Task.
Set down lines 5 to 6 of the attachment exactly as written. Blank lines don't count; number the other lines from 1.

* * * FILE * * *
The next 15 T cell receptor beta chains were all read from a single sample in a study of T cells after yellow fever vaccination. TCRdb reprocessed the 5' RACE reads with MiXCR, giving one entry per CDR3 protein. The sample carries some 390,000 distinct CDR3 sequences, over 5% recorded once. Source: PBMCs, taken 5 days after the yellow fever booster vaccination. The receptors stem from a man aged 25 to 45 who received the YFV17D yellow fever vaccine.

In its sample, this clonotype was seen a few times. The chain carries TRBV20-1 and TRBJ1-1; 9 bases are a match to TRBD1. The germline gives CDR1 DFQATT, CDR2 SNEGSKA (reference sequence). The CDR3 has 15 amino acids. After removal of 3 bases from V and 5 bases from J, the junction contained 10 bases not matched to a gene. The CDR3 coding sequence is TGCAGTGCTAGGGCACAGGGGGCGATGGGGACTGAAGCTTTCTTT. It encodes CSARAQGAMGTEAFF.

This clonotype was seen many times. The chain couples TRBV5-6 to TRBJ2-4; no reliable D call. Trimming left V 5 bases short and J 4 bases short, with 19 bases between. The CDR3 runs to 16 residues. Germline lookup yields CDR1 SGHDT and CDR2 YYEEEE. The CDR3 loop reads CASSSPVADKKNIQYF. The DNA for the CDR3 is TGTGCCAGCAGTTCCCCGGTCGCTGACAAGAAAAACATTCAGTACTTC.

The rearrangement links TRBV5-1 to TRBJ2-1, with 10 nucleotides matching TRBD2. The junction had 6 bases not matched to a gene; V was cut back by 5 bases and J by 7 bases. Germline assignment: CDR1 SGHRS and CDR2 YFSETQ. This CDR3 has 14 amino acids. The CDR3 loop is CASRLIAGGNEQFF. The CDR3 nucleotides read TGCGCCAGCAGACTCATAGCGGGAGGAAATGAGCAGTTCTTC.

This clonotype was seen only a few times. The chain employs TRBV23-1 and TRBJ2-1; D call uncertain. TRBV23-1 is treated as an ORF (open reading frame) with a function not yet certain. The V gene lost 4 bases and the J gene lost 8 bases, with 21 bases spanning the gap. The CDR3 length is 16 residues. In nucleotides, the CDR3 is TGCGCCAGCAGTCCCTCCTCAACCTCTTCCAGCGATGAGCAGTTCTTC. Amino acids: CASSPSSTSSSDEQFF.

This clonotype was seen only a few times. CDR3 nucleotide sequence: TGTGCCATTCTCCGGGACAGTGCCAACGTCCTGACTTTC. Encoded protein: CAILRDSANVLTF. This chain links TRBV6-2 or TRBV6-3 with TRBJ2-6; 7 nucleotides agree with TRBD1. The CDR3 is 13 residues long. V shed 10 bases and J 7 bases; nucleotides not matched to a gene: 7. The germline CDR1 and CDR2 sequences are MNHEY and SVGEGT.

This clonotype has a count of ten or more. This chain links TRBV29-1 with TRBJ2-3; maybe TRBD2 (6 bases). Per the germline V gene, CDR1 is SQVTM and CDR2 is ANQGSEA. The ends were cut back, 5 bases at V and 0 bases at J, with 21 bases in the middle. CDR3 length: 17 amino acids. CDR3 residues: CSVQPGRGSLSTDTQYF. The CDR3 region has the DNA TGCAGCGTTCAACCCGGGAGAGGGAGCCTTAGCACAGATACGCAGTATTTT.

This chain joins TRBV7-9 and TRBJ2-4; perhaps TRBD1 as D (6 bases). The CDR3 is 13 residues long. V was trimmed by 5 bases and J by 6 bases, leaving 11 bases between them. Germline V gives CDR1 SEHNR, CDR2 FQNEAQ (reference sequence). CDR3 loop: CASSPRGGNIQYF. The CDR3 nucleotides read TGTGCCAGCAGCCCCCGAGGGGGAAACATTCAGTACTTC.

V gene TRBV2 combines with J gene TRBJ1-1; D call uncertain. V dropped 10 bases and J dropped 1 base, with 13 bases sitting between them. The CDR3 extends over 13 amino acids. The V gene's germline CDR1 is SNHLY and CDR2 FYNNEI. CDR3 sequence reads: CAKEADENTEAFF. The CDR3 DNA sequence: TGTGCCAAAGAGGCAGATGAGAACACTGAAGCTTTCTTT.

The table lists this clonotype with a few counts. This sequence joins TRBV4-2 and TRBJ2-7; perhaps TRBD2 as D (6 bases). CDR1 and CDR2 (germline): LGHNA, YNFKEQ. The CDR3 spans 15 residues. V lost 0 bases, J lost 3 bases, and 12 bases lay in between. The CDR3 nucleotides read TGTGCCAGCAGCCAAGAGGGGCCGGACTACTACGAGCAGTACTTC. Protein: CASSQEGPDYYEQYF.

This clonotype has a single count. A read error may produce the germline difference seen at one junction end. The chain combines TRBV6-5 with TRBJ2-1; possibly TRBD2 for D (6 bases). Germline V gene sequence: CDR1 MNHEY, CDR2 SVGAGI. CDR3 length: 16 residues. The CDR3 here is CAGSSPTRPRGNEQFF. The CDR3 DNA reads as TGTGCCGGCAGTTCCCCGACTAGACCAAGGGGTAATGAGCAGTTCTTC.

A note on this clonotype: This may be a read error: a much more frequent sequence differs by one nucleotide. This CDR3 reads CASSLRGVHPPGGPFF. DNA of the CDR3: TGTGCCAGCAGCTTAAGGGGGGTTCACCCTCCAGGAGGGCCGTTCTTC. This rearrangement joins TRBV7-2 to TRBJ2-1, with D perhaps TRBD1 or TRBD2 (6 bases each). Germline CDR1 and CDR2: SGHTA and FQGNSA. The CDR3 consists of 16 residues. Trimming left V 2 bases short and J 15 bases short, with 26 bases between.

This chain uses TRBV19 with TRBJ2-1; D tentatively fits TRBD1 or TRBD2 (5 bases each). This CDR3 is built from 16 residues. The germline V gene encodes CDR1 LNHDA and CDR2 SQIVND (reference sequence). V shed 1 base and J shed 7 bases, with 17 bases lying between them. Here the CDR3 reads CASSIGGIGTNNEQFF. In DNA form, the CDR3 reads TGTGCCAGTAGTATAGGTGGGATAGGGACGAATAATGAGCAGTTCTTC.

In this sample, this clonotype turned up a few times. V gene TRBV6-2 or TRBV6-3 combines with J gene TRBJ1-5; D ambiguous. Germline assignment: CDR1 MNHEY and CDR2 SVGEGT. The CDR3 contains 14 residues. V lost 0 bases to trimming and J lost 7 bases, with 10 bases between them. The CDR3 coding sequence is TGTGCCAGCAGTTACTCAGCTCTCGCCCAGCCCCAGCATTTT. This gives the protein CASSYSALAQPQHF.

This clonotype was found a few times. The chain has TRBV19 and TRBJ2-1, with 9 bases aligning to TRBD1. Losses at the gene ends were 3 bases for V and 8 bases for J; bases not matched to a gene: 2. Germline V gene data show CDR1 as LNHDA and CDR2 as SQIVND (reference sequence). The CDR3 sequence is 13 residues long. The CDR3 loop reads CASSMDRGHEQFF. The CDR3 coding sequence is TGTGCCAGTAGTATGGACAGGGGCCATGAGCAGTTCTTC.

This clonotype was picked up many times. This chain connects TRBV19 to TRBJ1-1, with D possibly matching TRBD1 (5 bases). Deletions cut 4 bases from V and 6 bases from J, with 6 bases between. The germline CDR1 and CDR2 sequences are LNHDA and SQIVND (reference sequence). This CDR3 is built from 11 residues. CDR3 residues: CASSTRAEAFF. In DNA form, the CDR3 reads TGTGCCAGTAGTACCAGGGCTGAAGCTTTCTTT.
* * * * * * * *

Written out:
This clonotype was seen only a few times. The chain employs TRBV23-1 and TRBJ2-1; D call uncertain. TRBV23-1 is treated as an ORF (open reading frame) with a function not yet certain. The V gene lost 4 bases and the J gene lost 8 bases, with 21 bases spanning the gap. The CDR3 length is 16 residues. In nucleotides, the CDR3 is TGCGCCAGCAGTCCCTCCTCAACCTCTTCCAGCGATGAGCAGTTCTTC. Amino acids: CASSPSSTSSSDEQFF.

This clonotype was seen only a few times. CDR3 nucleotide sequence: TGTGCCATTCTCCGGGACAGTGCCAACGTCCTGACTTTC. Encoded protein: CAILRDSANVLTF. This chain links TRBV6-2 or TRBV6-3 with TRBJ2-6; 7 nucleotides agree with TRBD1. The CDR3 is 13 residues long. V shed 10 bases and J 7 bases; nucleotides not matched to a gene: 7. The germline CDR1 and CDR2 sequences are MNHEY and SVGEGT.